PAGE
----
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BOSTON-The Massachusetts Insurance Commissioner is asking a state court to approve a settlement under which it would participate in overseeing the liquidation of Electric Mutual Liability Insurance Co. in Bermuda.
Reinsurers of EMLICO, however, contend the proposed deal puts them in a worse position for challenging claims by the failed insurer related to massive pollution and asbestos losses of its sole policyholder General Electric Co.
Under the terms of the settlement-reached last week among Massachusetts Commissioner Linda Ruthardt, GE, EMLICO's liquidators and an EMLICO affiliate-the Massachusetts commissioner will become U.S. receiver of EMLICO's winding-up in Bermuda.
Under the settlement, before any GE claim can be settled by EMLICO, the commissioner must submit it to a justice of the Supreme Judicial Court for Suffolk County (Mass.) for approval.
The claim will go directly to a special master-a lawyer-working under the authority of the court; the special master will make a recommendation to both the Massachusetts and Bermuda courts overseeing the liquidation. The plan calls for the special master to be appointed by the Massachusetts court based on recommendations by the commissioner, EMLICO and GE.
The settlement also calls for the Insurance Division
to drop its investigation into alleged fraud surrounding EMLICO's request for redomestication to Bermuda in 1995 and to declare the move final.
The settlement will become effective if approved by the Supreme Judicial Court for Suffolk County after a public hearing scheduled for April 8.
Also under the settlement, Electric Insurance Co.-a former EMLICO affiliate remaining in Massachusetts that assumed all non-GE business-must submit a business plan for its future operations and, in return, the commissioner will end her examination of Electric Insurance.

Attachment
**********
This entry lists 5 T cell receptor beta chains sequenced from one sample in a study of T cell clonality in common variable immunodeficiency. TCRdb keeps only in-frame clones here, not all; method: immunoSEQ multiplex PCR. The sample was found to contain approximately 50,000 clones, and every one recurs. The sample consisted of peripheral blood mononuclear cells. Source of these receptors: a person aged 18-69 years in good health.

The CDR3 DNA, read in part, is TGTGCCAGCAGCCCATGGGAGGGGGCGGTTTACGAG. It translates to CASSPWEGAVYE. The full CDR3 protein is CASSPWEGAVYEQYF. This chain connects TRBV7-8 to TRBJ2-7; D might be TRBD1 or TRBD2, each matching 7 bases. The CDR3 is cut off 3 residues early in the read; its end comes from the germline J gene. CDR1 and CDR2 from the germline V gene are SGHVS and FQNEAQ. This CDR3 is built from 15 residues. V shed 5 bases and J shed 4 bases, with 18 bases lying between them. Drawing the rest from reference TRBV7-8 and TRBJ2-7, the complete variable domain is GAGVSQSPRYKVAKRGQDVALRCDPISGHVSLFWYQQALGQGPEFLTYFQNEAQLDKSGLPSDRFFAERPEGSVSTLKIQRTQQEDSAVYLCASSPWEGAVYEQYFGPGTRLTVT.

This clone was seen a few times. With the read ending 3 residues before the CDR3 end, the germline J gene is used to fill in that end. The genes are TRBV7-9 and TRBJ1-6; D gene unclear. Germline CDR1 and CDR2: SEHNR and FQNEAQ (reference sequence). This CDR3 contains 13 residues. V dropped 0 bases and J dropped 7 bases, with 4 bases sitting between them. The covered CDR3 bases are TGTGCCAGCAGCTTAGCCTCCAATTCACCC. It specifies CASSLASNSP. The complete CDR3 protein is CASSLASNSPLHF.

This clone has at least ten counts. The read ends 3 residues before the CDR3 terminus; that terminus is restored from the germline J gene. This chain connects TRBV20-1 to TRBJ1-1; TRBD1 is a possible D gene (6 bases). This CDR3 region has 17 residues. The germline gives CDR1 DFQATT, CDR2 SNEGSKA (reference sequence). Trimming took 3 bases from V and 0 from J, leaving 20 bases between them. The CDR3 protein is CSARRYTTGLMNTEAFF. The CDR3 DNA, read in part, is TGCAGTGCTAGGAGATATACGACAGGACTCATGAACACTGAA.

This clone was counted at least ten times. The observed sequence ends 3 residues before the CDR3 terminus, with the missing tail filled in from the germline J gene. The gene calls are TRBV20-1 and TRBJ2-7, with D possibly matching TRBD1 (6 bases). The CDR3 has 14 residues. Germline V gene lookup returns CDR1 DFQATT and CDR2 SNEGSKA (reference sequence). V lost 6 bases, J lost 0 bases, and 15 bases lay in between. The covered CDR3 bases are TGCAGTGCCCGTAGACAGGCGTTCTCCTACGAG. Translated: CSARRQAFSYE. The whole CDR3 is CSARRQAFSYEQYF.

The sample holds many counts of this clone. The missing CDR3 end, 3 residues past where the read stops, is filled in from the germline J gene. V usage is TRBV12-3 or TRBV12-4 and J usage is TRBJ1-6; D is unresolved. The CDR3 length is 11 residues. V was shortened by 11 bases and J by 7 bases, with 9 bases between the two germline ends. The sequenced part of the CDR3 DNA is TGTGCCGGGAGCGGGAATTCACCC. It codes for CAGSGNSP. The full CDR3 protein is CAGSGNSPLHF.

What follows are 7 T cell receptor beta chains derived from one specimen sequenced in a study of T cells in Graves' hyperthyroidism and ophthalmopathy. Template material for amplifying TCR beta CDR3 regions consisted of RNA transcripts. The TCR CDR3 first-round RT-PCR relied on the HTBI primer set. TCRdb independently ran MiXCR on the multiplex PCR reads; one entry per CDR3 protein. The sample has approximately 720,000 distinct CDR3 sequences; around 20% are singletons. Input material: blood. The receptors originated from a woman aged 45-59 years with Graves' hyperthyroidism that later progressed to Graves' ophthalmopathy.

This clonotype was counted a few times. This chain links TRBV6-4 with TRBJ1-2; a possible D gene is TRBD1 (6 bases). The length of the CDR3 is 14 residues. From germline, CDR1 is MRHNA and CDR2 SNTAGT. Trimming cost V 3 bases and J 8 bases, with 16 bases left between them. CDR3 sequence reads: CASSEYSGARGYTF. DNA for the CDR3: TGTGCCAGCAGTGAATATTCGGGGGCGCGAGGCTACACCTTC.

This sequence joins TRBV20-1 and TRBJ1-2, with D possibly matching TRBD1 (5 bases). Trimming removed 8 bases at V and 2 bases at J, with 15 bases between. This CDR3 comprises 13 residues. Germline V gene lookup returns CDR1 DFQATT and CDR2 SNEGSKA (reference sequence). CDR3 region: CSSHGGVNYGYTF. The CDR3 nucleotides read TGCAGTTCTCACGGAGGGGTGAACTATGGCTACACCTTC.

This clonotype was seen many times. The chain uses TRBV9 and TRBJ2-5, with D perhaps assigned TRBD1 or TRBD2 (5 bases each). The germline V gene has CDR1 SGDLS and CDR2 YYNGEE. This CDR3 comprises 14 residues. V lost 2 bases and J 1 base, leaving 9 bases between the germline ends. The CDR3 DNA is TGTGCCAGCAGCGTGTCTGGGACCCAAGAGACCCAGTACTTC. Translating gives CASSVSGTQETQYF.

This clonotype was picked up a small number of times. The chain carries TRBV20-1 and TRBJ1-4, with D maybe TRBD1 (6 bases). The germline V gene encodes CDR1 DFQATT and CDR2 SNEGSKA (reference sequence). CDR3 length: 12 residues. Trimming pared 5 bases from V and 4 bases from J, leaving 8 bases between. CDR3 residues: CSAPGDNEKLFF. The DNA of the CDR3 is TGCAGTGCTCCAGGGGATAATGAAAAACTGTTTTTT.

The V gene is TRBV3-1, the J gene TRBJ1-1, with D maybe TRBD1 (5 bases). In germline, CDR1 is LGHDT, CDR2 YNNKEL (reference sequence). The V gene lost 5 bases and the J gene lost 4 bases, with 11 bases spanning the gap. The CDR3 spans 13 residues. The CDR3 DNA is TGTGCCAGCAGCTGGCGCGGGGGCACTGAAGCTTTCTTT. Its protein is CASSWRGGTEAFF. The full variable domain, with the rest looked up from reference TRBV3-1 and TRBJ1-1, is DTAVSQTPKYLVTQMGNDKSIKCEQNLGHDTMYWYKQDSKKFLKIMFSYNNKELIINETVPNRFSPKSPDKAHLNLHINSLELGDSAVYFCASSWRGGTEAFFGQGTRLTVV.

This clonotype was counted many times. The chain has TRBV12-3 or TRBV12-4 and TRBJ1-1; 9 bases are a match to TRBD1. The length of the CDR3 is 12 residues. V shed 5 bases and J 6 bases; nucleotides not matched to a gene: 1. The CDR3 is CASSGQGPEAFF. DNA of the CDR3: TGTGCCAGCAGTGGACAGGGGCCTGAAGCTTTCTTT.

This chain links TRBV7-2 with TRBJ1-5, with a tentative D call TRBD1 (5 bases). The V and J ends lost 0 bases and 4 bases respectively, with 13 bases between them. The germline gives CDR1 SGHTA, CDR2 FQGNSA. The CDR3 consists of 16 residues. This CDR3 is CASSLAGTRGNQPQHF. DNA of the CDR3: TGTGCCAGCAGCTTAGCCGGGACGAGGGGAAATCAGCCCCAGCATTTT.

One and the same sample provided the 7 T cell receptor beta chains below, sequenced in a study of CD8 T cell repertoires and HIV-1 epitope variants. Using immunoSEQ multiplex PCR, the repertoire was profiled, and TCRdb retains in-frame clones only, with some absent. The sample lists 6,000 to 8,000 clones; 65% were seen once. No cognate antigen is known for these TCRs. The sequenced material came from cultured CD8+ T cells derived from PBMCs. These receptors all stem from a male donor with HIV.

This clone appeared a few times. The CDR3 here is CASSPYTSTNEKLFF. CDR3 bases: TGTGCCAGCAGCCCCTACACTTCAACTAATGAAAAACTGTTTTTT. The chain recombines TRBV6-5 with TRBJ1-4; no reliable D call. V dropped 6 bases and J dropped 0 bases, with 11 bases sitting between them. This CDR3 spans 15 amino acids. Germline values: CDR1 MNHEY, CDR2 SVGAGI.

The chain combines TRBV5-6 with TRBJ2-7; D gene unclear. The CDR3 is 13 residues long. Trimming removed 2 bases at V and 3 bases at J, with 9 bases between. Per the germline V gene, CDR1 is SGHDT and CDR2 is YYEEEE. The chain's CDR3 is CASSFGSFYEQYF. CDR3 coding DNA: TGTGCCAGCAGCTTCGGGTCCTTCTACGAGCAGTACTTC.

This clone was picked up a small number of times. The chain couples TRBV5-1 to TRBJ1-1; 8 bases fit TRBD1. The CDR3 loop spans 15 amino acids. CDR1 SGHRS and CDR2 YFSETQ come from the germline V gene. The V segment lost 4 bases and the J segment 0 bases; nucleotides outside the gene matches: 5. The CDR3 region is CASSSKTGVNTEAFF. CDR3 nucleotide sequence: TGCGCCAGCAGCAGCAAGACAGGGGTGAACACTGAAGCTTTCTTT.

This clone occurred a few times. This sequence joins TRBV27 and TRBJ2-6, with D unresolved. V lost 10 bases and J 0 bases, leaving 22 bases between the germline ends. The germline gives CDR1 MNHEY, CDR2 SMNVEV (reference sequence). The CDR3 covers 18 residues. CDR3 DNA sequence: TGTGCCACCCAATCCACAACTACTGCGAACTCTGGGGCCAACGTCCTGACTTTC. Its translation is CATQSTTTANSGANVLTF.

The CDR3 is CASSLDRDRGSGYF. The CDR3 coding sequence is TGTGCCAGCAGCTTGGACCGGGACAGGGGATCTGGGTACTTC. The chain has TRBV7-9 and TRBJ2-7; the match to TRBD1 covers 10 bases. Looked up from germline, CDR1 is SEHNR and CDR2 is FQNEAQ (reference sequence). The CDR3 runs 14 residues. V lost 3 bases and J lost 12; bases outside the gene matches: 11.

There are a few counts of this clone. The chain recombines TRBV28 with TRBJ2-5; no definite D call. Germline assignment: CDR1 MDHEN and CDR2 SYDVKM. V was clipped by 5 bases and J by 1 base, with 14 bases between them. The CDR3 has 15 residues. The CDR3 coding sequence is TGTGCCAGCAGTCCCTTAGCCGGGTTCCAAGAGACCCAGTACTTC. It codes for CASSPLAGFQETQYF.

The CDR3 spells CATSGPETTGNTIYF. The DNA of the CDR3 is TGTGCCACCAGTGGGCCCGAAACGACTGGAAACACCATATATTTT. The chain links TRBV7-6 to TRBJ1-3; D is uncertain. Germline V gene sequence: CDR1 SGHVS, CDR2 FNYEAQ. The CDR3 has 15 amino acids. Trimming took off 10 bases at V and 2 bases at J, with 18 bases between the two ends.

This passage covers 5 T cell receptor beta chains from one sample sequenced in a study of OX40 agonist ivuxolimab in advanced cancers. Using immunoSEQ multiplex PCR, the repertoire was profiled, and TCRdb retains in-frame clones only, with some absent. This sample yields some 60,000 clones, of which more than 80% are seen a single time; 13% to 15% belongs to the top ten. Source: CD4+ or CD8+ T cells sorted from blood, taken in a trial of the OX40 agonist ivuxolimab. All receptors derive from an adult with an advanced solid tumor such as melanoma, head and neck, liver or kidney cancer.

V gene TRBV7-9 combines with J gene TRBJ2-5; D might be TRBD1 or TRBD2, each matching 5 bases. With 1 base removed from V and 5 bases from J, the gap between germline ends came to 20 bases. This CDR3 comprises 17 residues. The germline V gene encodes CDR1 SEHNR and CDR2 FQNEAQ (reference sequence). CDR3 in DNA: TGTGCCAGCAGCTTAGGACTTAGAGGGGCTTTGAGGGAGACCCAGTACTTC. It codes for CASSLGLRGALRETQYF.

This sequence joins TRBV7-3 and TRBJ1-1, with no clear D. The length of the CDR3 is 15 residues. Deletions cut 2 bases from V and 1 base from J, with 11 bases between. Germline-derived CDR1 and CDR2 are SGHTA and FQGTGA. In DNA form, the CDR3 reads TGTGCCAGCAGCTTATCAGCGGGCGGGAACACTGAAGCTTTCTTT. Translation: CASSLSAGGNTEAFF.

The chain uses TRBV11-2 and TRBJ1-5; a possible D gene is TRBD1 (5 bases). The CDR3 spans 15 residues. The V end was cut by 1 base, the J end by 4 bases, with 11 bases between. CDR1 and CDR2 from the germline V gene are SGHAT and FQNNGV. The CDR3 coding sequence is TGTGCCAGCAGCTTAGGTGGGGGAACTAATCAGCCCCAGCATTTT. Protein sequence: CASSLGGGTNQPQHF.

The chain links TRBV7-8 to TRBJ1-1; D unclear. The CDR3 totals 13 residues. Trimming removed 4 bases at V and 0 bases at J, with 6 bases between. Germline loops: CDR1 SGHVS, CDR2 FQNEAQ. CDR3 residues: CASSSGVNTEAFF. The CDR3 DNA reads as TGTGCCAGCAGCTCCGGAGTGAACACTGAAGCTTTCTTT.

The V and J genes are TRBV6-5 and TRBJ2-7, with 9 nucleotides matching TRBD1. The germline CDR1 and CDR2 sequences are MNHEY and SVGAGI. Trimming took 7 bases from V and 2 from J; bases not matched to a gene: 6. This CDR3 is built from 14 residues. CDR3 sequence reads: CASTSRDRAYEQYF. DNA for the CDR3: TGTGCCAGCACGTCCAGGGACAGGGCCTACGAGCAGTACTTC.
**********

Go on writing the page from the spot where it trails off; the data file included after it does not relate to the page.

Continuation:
"This agreement paves the way for an efficient resolution to all claims brought in EMLICO's winding-up proceedings," said a statement from Coopers & Lybrand, EMLICO's joint liquidators in Bermuda.
The settlement is a partial resolution of the ongoing dispute over the redomestication of EMLICO. The company reorganized in 1995 by spinning off its non-GE liability business to EIC and then moving to Bermuda. A few months after the move, EMLICO declared itself underreserved for GE's pollution and asbestos claims and insolvent by more than $500 million.
Court fights erupted in both Bermuda and Massachusetts, with EMLICO's reinsurers charging that GE and EMLICO knew of EMLICO's impending insolvency and that moving to Bermuda was a strategy to take advantage of Bermuda liquidation laws permitting accelerated reinsurance payments.
In addition, a criminal grand jury sitting in Boston has been investigating the insurer's redomestication. That investigation is continuing.
Attorneys for EMLICO's reinsurers criticized both the settlement and Commissioner Ruthardt for agreeing to it.
"It's a sham," said Alice Richmond, an attorney with Richmond, Pauly & Ault in Boston, who represents underwriters at Lloyd's of London. "It puts us in a worse situation than under our reinsurance contracts," she said.